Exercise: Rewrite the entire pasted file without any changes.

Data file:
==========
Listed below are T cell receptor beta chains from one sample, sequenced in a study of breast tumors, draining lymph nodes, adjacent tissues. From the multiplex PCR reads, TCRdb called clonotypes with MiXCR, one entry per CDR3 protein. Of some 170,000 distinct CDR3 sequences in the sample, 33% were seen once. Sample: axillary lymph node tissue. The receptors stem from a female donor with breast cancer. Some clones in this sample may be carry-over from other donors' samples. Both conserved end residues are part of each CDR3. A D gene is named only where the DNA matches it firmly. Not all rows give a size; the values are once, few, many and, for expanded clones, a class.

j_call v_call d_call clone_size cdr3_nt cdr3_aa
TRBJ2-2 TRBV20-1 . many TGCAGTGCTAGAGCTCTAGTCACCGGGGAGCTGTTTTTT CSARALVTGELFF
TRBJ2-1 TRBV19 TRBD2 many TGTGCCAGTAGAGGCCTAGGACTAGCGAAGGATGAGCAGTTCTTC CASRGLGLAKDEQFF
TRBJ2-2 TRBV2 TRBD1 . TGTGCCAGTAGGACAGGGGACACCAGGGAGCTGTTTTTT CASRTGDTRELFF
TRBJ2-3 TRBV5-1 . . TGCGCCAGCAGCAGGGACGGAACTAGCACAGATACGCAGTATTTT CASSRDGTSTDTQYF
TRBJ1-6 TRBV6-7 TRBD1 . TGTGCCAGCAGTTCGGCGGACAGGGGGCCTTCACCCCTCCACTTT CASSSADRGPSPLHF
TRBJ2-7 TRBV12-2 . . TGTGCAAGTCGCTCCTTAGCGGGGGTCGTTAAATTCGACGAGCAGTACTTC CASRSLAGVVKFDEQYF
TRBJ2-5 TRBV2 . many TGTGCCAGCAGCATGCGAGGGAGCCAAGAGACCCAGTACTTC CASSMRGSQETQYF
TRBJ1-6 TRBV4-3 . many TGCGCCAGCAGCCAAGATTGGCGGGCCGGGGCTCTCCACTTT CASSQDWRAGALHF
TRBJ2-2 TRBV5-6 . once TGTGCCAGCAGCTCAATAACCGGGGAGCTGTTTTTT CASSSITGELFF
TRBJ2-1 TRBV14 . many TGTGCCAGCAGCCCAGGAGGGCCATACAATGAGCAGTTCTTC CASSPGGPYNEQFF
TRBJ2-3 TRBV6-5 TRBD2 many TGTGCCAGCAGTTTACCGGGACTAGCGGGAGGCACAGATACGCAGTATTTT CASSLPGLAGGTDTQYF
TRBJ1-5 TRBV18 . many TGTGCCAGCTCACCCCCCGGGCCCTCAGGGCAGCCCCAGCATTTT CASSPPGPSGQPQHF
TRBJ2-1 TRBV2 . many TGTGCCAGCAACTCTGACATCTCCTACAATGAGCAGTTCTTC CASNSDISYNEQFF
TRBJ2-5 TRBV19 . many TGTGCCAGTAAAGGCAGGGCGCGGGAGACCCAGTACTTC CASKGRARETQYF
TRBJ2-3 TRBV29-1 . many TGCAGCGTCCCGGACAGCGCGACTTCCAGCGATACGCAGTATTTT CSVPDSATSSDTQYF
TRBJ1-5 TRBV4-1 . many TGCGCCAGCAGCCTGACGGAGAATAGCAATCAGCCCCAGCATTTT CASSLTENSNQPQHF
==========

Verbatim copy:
Listed below are T cell receptor beta chains from one sample, sequenced in a study of breast tumors, draining lymph nodes, adjacent tissues. From the multiplex PCR reads, TCRdb called clonotypes with MiXCR, one entry per CDR3 protein. Of some 170,000 distinct CDR3 sequences in the sample, 33% were seen once. Sample: axillary lymph node tissue. The receptors stem from a female donor with breast cancer. Some clones in this sample may be carry-over from other donors' samples. Both conserved end residues are part of each CDR3. A D gene is named only where the DNA matches it firmly. Not all rows give a size; the values are once, few, many and, for expanded clones, a class.

j_call v_call d_call clone_size cdr3_nt cdr3_aa
TRBJ2-2 TRBV20-1 . many TGCAGTGCTAGAGCTCTAGTCACCGGGGAGCTGTTTTTT CSARALVTGELFF
TRBJ2-1 TRBV19 TRBD2 many TGTGCCAGTAGAGGCCTAGGACTAGCGAAGGATGAGCAGTTCTTC CASRGLGLAKDEQFF
TRBJ2-2 TRBV2 TRBD1 . TGTGCCAGTAGGACAGGGGACACCAGGGAGCTGTTTTTT CASRTGDTRELFF
TRBJ2-3 TRBV5-1 . . TGCGCCAGCAGCAGGGACGGAACTAGCACAGATACGCAGTATTTT CASSRDGTSTDTQYF
TRBJ1-6 TRBV6-7 TRBD1 . TGTGCCAGCAGTTCGGCGGACAGGGGGCCTTCACCCCTCCACTTT CASSSADRGPSPLHF
TRBJ2-7 TRBV12-2 . . TGTGCAAGTCGCTCCTTAGCGGGGGTCGTTAAATTCGACGAGCAGTACTTC CASRSLAGVVKFDEQYF
TRBJ2-5 TRBV2 . many TGTGCCAGCAGCATGCGAGGGAGCCAAGAGACCCAGTACTTC CASSMRGSQETQYF
TRBJ1-6 TRBV4-3 . many TGCGCCAGCAGCCAAGATTGGCGGGCCGGGGCTCTCCACTTT CASSQDWRAGALHF
TRBJ2-2 TRBV5-6 . once TGTGCCAGCAGCTCAATAACCGGGGAGCTGTTTTTT CASSSITGELFF
TRBJ2-1 TRBV14 . many TGTGCCAGCAGCCCAGGAGGGCCATACAATGAGCAGTTCTTC CASSPGGPYNEQFF
TRBJ2-3 TRBV6-5 TRBD2 many TGTGCCAGCAGTTTACCGGGACTAGCGGGAGGCACAGATACGCAGTATTTT CASSLPGLAGGTDTQYF
TRBJ1-5 TRBV18 . many TGTGCCAGCTCACCCCCCGGGCCCTCAGGGCAGCCCCAGCATTTT CASSPPGPSGQPQHF
TRBJ2-1 TRBV2 . many TGTGCCAGCAACTCTGACATCTCCTACAATGAGCAGTTCTTC CASNSDISYNEQFF
TRBJ2-5 TRBV19 . many TGTGCCAGTAAAGGCAGGGCGCGGGAGACCCAGTACTTC CASKGRARETQYF
TRBJ2-3 TRBV29-1 . many TGCAGCGTCCCGGACAGCGCGACTTCCAGCGATACGCAGTATTTT CSVPDSATSSDTQYF
TRBJ1-5 TRBV4-1 . many TGCGCCAGCAGCCTGACGGAGAATAGCAATCAGCCCCAGCATTTT CASSLTENSNQPQHF